Surprisingly enough, you don’t always have to be a master codebreaker to intercept personal data on public Wi-Fi. Just having the right gear and being a good psychologist is enough. Because the main part of getting someone’s sensitive data is making them do what you want.
Take connecting to a fake wireless network, for instance. Hackers deliberately put out the so-called “rogue” access points next to the official ones. Since the fake hotspot always mimics the name of the secured one, it’s easy to confuse them.
Sure, smooth criminals need a few applications and special tools for actual sniffing but the secret ingredient to every hackers’ success is the unaware user. So let’s learn how to not give cybercriminals any chances.
How to stay safe on public Wi-Fi
Here’s what you need to do if you want to minimize public Wi-Fi security risks:
- Use a VPN
- Choose the network wisely
- Never connect to free Wi-Fi automatically
- Turn off Bluetooth and file-sharing
- Don’t open or send sensitive data
- Never install anything on public Wi-Fi
- Use an antivirus
- Enable firewall
- Only visit safe websites
Use a VPN
There’s no other option for staying 100% protected on a public Wi-Fi than using a Virtual Private Network. VPN hides your IP address and encrypts all the information you send online. This means that personal data can’t be intercepted since the hacker won’t see it. VPN turns your data into a secret code that can only be read by the party you send it to.
Imagine a VPN as an elevator that transports your private information directly to the floor you ask, without making any unnecessary stops on its way.
Choose a network wisely
Always pay attention to what kind of public network you are connecting to. Remember the following tips:
- Only connect to secured public Wi-Fi
- Use the official, well-known hotspots
- Choose paid Wi-Fi over the free one
- Double-check the name of a Wi-Fi hotspot you’re about to connect to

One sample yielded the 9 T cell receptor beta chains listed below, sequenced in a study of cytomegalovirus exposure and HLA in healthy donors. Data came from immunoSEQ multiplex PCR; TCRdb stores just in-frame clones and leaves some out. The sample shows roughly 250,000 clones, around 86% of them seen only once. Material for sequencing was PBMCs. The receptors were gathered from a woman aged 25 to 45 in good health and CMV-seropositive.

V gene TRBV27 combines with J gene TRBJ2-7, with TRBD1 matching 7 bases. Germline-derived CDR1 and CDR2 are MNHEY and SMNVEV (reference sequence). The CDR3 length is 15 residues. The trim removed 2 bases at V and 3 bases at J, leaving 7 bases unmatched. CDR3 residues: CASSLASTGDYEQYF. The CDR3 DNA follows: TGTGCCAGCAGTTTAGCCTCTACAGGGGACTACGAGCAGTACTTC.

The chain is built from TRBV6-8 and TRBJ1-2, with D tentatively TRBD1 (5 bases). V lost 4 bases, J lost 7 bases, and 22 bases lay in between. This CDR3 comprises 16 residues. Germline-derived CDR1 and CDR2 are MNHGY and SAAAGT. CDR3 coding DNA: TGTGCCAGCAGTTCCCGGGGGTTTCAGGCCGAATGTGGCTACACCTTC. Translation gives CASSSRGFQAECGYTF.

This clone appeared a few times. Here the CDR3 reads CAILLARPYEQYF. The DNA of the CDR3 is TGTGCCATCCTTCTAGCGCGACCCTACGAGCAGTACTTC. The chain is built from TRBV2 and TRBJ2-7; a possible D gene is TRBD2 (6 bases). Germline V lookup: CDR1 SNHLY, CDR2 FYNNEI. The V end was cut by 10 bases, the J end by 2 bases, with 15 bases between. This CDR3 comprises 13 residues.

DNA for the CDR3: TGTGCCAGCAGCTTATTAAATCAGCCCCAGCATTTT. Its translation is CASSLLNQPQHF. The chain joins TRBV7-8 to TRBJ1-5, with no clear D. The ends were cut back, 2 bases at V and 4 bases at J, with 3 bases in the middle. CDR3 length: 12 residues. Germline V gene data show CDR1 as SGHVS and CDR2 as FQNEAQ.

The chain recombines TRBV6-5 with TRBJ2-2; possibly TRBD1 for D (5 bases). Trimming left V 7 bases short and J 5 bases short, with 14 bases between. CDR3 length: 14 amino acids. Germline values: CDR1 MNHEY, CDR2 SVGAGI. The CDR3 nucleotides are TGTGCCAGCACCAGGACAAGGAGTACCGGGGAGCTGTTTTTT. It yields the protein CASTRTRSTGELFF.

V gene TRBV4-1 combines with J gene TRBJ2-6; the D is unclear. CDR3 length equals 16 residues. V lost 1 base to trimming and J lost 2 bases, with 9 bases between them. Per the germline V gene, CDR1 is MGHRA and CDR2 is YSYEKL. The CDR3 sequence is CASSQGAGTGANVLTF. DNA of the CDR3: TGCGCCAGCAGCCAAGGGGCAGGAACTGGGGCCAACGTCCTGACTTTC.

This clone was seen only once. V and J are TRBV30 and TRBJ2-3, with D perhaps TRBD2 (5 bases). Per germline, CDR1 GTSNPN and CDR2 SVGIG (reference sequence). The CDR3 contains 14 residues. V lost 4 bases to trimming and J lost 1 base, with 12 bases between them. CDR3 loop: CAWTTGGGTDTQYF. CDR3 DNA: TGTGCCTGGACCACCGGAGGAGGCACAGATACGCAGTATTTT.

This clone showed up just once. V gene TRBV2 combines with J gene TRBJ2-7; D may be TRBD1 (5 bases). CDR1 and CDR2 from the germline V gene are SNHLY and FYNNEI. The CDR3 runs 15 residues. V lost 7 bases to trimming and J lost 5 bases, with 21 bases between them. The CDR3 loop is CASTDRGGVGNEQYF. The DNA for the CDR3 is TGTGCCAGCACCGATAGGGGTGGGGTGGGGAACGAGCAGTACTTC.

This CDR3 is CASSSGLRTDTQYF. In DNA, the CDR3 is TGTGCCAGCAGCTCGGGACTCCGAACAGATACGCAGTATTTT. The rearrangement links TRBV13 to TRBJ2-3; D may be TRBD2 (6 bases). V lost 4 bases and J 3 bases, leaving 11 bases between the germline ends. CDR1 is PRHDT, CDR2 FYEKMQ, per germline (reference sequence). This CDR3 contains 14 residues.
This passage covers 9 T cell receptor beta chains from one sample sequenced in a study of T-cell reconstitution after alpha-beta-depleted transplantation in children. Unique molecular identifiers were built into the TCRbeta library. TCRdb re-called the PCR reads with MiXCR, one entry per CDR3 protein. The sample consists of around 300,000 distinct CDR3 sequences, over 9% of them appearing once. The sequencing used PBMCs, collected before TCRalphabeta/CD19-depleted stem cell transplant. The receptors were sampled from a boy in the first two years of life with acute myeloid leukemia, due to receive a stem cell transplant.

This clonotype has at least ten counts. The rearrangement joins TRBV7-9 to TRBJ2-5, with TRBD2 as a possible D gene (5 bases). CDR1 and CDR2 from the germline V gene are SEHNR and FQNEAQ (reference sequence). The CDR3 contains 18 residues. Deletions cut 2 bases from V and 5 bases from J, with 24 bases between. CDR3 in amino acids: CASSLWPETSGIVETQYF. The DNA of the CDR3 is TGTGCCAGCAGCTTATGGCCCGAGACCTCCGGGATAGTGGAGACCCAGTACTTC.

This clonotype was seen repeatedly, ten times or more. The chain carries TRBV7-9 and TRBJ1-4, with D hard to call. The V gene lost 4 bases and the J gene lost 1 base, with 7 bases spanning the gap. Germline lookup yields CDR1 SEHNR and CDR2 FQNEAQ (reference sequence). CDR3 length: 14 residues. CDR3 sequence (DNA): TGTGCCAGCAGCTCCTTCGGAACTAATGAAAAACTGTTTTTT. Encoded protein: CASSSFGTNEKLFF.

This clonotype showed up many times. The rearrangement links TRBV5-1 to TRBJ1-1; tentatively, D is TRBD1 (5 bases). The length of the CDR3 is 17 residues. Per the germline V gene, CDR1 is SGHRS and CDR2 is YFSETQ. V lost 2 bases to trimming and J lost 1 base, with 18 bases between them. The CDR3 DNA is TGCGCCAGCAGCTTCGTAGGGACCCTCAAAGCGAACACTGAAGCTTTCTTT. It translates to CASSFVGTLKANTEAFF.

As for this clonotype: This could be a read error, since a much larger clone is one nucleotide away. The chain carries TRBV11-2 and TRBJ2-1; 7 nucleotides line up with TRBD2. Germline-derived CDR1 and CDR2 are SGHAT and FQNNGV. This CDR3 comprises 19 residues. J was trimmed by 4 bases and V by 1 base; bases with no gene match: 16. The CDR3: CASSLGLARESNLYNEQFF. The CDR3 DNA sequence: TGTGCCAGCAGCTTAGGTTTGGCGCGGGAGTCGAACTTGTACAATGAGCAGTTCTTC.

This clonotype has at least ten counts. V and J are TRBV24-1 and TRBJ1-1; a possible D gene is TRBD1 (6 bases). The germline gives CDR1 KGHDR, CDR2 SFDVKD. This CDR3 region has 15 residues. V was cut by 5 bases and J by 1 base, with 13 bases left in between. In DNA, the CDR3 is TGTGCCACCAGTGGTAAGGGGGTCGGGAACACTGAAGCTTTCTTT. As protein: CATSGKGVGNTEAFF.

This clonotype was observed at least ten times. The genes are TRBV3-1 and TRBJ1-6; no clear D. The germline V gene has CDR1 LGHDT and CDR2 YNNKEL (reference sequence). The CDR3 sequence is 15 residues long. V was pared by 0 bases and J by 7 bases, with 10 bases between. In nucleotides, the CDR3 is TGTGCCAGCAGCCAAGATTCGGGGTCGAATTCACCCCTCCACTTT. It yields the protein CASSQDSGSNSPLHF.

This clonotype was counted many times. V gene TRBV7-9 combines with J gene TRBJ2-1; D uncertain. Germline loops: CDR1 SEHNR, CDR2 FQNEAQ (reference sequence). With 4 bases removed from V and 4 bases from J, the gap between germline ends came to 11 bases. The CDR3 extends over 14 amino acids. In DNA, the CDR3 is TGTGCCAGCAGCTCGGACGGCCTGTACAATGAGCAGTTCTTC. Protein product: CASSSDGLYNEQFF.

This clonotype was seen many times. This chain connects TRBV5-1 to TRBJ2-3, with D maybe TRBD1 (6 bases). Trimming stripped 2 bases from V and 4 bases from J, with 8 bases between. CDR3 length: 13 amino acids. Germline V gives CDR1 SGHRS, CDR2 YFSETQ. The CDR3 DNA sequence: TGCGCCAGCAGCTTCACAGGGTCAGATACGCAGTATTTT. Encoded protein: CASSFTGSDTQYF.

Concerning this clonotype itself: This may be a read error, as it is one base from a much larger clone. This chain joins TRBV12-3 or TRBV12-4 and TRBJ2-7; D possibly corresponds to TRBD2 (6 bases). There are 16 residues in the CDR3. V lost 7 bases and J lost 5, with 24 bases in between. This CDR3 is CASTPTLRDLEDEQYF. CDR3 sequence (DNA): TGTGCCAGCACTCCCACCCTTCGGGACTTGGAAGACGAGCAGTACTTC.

- Read the user agreement and terms of service carefully before accessing public Wi-Fi
- Never connect to free Wi-Fi automatically
We bet you don’t want your smartphone to get hacked, so never walk around with your Wi-Fi switched on. Most importantly, disable the automatic connection settings to protect it from accessing random unsecured hotspots. You already know those are dangerous, don’t you?
Turn off Bluetooth and file-sharing
To protect your personal information, disable Bluetooth and all the other file-sharing options. Because if you don’t, the minute you connect to public Wi-Fi, you risk welcoming hackers into your public folders. You also risk having viruses and malware secretly installed on your device.
Don’t access or send your sensitive data
You don’t want your sensitive data to get intercepted, so make sure you don’t expose any. Forget about online banking, shopping, and working remotely when connecting to public Wi-Fi. Don’t use any application that may contain sensitive data. The sad truth is many applications have security flaws, so anything you do within them may be visible to hackers.
Never install anything on public Wi-Fi
If you really need to use public Wi-Fi, try not to download anything. And by anything, we mean not only the suspicious app that appears in a shiny pop-up ad, but also the well-known applications, extensions, and updates to your existing apps. There’s always a chance you’ll download a piece of malware along with them.
Use an antivirus
Unfortunately, an antivirus program won’t save your personal data from interception but it can protect your device from various malware. This includes the malicious programs hackers secretly send to your phone or laptop on public Wi-Fi.
Turn on firewall
Enabling the firewall can save your laptop from suspicious data packets. Put simply, a firewall analyzes the data traffic and protects your device from unauthorized access. So whenever you connect to public Wi-Fi, don’t forget to turn the protection on.
Protect your web browsing
Pay attention to the addresses of the websites you visit on public Wi-Fi. The “HTTPS” at the beginning of the address states that this website has a secure socket layer (SSL). This internet security protocol ensures a safe connection.
* * *
We didn’t mean to scare you, and of course not every public Wi-Fi service leads to getting hacked. But it’s good to know the dangers and be prepared.
If using public Wi-Fi can’t be avoided, try a VPN from Clario. It’ll keep your personal data securely in place so you can carry on browsing without feeling exposed to risks.